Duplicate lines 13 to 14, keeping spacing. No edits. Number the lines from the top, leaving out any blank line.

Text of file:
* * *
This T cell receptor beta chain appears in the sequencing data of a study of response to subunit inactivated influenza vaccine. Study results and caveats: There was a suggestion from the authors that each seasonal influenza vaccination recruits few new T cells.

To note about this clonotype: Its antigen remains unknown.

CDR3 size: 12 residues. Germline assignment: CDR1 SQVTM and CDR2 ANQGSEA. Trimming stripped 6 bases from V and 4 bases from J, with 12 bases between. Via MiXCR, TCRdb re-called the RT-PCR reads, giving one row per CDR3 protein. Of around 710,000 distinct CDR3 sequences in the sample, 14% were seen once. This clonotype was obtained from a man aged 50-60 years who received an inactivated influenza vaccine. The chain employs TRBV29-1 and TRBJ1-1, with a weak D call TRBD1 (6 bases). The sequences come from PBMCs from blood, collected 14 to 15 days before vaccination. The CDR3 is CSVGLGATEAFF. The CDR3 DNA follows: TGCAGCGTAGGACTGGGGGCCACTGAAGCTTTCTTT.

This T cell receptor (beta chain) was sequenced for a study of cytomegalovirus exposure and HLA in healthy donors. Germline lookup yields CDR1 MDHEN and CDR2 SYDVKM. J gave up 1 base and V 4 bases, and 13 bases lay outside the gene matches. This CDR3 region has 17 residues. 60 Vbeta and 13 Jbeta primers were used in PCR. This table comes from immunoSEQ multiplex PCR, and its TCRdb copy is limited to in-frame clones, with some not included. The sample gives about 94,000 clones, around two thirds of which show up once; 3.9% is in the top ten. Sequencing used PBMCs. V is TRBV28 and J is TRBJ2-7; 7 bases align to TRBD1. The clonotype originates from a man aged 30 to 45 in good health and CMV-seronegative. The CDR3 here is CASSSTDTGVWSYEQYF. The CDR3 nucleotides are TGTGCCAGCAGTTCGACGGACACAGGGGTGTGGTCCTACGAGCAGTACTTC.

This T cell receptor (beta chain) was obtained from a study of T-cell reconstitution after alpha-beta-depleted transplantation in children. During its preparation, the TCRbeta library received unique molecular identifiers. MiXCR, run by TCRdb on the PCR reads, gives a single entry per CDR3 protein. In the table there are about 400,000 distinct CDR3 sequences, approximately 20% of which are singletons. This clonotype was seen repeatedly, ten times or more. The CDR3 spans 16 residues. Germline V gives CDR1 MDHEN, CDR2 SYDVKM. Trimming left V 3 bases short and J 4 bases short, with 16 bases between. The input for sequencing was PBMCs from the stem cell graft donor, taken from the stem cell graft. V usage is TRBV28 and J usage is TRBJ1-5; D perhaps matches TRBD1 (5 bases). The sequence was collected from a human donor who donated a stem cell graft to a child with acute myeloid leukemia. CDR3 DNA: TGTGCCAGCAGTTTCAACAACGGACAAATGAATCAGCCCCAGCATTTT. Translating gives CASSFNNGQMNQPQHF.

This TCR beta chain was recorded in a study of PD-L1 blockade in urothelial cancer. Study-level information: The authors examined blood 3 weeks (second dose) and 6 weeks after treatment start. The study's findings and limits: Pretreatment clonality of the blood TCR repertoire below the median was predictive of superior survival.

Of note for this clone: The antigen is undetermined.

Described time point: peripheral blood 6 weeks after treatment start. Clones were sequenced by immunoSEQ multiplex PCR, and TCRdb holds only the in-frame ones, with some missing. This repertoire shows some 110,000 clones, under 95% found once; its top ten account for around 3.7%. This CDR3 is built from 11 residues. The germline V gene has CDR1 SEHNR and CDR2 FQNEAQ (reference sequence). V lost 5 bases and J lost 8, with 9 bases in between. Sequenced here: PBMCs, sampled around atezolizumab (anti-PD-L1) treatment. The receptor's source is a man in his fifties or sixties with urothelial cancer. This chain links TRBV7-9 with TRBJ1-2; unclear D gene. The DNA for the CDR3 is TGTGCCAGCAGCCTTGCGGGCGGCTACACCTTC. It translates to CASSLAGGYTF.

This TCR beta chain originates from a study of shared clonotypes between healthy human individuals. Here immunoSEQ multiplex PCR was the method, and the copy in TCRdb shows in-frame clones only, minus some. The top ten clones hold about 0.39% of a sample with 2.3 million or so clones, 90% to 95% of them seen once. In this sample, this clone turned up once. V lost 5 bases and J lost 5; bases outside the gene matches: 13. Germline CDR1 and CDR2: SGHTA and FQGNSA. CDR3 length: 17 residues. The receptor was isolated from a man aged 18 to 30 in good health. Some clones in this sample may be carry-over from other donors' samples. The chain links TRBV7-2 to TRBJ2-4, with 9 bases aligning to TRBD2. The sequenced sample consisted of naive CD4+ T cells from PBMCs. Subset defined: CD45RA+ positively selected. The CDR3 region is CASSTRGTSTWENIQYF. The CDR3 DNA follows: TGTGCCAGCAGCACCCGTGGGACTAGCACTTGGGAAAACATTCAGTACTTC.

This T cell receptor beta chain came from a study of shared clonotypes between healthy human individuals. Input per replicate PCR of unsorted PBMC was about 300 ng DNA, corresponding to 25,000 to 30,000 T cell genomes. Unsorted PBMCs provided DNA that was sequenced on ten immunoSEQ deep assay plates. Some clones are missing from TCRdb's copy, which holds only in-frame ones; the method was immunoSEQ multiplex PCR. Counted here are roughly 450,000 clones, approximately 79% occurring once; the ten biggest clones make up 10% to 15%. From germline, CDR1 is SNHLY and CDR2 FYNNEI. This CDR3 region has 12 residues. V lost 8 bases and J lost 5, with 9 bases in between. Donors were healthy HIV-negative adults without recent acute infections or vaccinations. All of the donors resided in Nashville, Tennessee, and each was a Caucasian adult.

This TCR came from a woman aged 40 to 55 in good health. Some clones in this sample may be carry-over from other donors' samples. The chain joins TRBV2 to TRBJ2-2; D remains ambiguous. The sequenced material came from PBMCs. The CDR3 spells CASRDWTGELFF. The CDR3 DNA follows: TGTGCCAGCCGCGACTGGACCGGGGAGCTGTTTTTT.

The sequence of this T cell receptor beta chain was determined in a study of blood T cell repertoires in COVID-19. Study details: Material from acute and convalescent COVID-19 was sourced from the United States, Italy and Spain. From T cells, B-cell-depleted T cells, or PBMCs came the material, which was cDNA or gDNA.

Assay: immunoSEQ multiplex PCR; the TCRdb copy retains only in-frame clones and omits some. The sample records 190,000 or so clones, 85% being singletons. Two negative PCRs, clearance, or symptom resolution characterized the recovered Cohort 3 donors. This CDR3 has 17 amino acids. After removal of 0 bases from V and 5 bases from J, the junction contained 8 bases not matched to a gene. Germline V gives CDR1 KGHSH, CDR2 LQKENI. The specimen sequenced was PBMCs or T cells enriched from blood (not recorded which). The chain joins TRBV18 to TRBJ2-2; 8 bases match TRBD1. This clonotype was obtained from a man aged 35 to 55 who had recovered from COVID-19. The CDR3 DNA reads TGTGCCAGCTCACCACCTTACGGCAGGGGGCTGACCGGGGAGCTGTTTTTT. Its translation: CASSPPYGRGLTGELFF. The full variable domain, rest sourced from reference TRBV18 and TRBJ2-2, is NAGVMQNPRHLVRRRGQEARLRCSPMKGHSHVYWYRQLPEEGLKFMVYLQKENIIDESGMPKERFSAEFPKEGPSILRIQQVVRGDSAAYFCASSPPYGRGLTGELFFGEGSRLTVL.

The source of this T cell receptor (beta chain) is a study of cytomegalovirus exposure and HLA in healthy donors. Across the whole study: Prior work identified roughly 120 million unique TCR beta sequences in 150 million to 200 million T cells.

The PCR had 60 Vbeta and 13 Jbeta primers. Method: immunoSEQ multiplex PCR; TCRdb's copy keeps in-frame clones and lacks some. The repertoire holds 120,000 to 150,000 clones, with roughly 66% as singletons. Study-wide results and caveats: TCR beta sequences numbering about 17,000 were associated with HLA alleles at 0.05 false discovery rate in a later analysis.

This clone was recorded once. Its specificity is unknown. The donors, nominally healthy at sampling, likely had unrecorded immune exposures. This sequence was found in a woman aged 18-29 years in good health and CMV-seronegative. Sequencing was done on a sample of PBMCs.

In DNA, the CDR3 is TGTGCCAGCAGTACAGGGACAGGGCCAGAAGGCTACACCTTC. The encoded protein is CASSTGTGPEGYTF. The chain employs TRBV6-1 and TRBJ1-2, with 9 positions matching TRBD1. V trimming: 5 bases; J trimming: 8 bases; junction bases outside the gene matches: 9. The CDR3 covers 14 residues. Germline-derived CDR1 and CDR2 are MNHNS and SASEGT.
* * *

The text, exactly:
Assay: immunoSEQ multiplex PCR; the TCRdb copy retains only in-frame clones and omits some. The sample records 190,000 or so clones, 85% being singletons. Two negative PCRs, clearance, or symptom resolution characterized the recovered Cohort 3 donors. This CDR3 has 17 amino acids. After removal of 0 bases from V and 5 bases from J, the junction contained 8 bases not matched to a gene. Germline V gives CDR1 KGHSH, CDR2 LQKENI. The specimen sequenced was PBMCs or T cells enriched from blood (not recorded which). The chain joins TRBV18 to TRBJ2-2; 8 bases match TRBD1. This clonotype was obtained from a man aged 35 to 55 who had recovered from COVID-19. The CDR3 DNA reads TGTGCCAGCTCACCACCTTACGGCAGGGGGCTGACCGGGGAGCTGTTTTTT. Its translation: CASSPPYGRGLTGELFF. The full variable domain, rest sourced from reference TRBV18 and TRBJ2-2, is NAGVMQNPRHLVRRRGQEARLRCSPMKGHSHVYWYRQLPEEGLKFMVYLQKENIIDESGMPKERFSAEFPKEGPSILRIQQVVRGDSAAYFCASSPPYGRGLTGELFFGEGSRLTVL.

The source of this T cell receptor (beta chain) is a study of cytomegalovirus exposure and HLA in healthy donors. Across the whole study: Prior work identified roughly 120 million unique TCR beta sequences in 150 million to 200 million T cells.